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Despite Uncertain Future of ACA, OIG Issues Final Rule Revising Permissive Exclusion Authority

Health Law Alert

On January 12, 2017, the Department of Health and Human Services (HHS), Office of Inspector General (OIG) published a final rule expanding its permissive exclusion authority while also codifying certain statutory changes made by the Accountable Care Act (ACA). The final rule comes almost three years after the OIG issued its proposed rule, which was published in May 2014.

The rule's stated effective date is February 13, 2017. In the meantime, however, the new administration issued a memorandum on January 20, 2017, instituting a regulatory freeze that allows the administration additional time to review all pending regulations and determine whether to initiate rulemaking to modify or rescind any of those regulations. As a result, the OIG's final rule may be further delayed.

Of further note, in light of the new administration's focused efforts to repeal the ACA, those provisions of the final rule with authority based in the ACA are at risk and may be impacted in the event of a repeal.

Highlights of the final rule are outlined below. For a more detailed discussion of the provisions as they were proposed, please see our Health Law Alert article, "OIG Proposes Updates to Exclusion and CMP Authority."

Ten-Year Statute of Limitations

The OIG is adopting a ten-year limitations period for permissive exclusions initiated under 42 CFR 1001.901(false or improper claims) or 42 CFR 1001.951 (fraud and kickbacks and other prohibited activities). The ten-year period is intended to align with the False Claims Act statute of limitation.

The ten-year limitations period marks a reversal from the proposed rule, under which the OIG had sought to bar the application of any statute of limitations to such exclusion actions. The reversal comes in response to public comments and reflects the OIG's efforts to provide "certainty to the industry" while also preserving the OIG's ability to "protect the programs and individuals from untrustworthy persons identified in FCA cases or otherwise."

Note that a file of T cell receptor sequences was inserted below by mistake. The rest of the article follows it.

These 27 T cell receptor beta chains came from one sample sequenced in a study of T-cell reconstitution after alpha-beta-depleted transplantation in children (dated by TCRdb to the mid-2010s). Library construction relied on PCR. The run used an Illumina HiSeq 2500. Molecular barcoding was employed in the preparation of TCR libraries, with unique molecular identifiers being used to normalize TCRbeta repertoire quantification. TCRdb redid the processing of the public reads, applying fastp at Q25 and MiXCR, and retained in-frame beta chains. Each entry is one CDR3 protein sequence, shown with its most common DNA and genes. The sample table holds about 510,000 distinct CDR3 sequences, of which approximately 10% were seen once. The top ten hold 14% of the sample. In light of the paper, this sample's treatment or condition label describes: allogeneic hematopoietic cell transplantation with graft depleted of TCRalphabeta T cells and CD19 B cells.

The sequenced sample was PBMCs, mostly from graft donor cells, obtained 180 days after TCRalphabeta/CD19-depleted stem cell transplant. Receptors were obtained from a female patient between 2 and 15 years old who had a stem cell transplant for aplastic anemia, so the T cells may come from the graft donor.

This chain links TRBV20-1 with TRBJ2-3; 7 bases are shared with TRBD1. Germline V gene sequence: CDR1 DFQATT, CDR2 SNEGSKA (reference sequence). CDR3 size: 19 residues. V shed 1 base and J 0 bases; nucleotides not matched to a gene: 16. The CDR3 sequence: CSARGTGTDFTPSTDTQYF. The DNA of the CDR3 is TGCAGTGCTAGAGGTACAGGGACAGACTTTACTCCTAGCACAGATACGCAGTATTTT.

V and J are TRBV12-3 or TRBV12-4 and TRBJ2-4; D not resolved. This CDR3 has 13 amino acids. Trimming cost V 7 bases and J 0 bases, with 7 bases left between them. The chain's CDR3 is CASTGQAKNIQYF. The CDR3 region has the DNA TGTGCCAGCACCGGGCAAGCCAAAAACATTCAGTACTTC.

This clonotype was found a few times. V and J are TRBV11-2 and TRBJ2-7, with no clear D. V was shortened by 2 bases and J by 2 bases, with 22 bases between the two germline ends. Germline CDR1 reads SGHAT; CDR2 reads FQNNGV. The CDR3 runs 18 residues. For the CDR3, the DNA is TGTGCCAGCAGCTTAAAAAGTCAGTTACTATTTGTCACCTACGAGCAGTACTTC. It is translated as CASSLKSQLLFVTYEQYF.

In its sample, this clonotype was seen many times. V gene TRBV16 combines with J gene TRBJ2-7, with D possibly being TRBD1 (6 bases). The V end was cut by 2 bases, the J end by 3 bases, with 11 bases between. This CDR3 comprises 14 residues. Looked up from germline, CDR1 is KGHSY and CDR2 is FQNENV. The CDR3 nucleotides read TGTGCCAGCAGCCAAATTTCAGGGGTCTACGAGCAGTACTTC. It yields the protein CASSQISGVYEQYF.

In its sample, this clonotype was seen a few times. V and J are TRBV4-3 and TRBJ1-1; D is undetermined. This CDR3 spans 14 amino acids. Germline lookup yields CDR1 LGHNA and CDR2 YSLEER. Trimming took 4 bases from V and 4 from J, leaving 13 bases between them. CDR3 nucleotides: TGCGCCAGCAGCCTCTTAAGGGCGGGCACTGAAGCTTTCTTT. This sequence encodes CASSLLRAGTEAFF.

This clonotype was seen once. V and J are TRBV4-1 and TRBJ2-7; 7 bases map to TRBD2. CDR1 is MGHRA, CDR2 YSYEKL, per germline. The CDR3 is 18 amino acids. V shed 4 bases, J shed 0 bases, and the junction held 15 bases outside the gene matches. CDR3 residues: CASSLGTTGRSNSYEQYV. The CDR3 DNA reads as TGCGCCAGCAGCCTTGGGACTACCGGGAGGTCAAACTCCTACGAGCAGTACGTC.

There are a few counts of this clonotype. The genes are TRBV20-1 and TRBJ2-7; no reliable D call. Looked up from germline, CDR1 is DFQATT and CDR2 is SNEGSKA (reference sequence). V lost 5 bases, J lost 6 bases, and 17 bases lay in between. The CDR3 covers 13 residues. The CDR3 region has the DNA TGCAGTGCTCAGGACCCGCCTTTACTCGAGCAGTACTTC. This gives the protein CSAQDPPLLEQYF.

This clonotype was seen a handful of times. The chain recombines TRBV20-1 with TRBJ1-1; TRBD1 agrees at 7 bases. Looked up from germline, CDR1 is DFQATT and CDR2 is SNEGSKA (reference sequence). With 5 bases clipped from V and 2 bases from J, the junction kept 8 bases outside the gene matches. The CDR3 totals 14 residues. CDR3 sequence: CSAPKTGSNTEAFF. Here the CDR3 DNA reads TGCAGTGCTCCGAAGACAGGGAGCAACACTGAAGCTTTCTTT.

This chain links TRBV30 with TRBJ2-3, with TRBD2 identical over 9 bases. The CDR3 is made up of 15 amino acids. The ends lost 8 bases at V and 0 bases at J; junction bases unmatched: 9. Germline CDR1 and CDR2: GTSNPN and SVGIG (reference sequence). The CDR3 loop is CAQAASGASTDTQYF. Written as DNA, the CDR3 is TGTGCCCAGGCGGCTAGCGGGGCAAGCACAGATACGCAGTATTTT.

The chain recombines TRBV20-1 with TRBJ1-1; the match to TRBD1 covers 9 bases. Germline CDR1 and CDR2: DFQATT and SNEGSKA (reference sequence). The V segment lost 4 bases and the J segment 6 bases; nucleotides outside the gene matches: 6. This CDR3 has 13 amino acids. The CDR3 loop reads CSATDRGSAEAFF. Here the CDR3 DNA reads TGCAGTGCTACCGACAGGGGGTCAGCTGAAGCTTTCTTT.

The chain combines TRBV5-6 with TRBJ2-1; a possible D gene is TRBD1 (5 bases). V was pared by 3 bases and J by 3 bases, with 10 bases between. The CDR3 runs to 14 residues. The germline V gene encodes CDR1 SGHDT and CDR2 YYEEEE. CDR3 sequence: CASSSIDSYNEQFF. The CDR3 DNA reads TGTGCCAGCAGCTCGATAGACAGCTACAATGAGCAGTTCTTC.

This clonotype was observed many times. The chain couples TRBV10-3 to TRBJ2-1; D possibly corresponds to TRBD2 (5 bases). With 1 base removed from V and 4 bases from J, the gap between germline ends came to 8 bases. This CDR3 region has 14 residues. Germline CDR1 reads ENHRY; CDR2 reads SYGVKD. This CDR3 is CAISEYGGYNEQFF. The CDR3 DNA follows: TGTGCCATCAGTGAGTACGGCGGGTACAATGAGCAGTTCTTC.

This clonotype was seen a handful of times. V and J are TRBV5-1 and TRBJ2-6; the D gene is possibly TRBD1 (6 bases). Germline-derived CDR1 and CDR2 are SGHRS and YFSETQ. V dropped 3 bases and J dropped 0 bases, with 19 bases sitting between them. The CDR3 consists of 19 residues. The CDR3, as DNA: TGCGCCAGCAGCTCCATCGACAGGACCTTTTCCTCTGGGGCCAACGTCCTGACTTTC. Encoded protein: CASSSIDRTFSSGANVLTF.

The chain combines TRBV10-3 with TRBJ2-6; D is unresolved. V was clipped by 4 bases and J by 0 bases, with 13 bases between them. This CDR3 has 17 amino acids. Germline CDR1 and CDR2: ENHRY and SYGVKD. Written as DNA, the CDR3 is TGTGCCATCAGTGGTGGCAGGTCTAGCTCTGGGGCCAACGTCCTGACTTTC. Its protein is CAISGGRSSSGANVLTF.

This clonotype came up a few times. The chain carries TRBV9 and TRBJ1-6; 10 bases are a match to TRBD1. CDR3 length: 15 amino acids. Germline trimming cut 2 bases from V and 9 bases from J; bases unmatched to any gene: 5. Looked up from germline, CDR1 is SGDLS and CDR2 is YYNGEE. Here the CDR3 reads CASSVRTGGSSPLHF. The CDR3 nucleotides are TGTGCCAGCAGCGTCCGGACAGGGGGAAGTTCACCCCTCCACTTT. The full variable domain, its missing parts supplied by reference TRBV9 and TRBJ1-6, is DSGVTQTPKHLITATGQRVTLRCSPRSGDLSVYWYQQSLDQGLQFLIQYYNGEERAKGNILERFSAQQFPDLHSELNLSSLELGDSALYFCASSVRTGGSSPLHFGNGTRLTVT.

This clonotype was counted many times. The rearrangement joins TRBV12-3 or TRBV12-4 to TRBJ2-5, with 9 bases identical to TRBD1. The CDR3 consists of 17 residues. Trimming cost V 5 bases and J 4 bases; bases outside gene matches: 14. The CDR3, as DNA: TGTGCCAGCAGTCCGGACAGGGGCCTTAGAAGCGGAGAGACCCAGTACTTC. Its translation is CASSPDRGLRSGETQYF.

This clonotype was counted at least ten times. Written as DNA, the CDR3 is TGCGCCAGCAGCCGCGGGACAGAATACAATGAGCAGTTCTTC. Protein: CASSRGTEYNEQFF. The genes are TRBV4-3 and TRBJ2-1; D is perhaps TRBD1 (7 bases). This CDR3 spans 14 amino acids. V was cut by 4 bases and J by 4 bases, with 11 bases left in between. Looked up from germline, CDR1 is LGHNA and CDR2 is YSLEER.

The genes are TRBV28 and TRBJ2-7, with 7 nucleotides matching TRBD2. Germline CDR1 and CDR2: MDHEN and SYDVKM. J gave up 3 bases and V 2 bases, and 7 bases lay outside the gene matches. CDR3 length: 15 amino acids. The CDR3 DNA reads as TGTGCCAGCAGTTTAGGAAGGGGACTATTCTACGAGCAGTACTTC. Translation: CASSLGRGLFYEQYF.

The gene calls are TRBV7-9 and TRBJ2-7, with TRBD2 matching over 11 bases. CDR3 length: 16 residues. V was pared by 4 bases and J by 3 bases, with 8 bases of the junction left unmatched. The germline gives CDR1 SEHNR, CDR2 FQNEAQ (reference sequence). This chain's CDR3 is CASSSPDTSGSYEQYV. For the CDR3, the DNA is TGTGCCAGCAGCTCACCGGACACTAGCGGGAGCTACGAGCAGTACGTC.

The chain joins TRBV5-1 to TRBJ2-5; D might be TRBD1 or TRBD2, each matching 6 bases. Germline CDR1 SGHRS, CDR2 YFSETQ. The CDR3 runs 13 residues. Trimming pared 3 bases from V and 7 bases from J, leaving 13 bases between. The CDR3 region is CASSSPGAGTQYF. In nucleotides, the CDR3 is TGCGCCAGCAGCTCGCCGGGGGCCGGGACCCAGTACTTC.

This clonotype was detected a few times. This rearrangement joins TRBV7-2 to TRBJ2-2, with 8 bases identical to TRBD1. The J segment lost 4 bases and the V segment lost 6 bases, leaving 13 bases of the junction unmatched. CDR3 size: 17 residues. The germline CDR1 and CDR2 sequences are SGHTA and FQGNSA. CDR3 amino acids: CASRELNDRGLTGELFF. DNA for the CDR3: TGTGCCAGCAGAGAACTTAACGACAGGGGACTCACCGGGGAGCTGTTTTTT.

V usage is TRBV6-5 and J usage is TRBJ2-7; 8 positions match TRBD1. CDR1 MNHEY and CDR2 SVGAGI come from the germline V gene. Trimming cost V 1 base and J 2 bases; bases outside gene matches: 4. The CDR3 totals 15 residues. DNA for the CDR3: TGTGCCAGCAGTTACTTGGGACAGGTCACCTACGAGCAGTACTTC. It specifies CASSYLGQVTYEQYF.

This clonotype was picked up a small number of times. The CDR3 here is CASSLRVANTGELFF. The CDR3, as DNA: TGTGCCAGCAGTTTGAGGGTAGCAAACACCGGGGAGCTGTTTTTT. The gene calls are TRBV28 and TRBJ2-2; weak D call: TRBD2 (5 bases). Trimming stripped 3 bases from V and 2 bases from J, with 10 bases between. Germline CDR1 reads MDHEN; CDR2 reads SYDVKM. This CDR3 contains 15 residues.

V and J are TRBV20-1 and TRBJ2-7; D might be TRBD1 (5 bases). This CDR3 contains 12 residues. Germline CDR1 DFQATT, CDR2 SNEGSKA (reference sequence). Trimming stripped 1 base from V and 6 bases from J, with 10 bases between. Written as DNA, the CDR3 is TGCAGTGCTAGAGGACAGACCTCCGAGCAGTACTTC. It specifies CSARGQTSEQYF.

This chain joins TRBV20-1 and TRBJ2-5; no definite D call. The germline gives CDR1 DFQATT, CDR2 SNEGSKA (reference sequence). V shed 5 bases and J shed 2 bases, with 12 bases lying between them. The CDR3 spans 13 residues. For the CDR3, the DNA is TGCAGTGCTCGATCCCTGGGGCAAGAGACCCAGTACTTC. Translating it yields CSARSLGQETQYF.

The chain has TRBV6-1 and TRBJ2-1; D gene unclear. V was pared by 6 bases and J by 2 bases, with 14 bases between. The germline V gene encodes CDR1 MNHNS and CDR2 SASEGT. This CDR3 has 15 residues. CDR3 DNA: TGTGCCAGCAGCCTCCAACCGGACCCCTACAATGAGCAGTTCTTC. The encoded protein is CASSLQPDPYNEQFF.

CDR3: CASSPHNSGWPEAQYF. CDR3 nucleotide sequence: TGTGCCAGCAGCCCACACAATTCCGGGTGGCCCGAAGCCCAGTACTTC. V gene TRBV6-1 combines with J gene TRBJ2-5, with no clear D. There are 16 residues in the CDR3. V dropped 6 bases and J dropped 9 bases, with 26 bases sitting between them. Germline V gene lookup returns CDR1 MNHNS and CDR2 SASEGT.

Accountable Care Act, Permissive Exclusion Authorities

With this final rule, the OIG seeks to codify, and provide context for, certain ACA provisions expanding the OIG's permissive exclusion authority.

  • Obstruction of audits: The ACA expanded the application of the OIG's permissive exclusion authority to include obstruction of audits. The OIG declined to define audit, but noted that the term audit would include both official inspections and examinations by government entities or contractors for the purpose of "verifying compliance with Government program standards."
  • Failure to supply payment information: Current regulations provide for exclusion of certain individuals and entities that fail to provide payment information to HHS. With the ACA, the pool of individuals and entities to which this provision may apply was expanded – encompassing not only those that furnish or order Medicare or Medicaid items/services, but also those individuals or entities that refer for furnishing or certify the need for such items or services.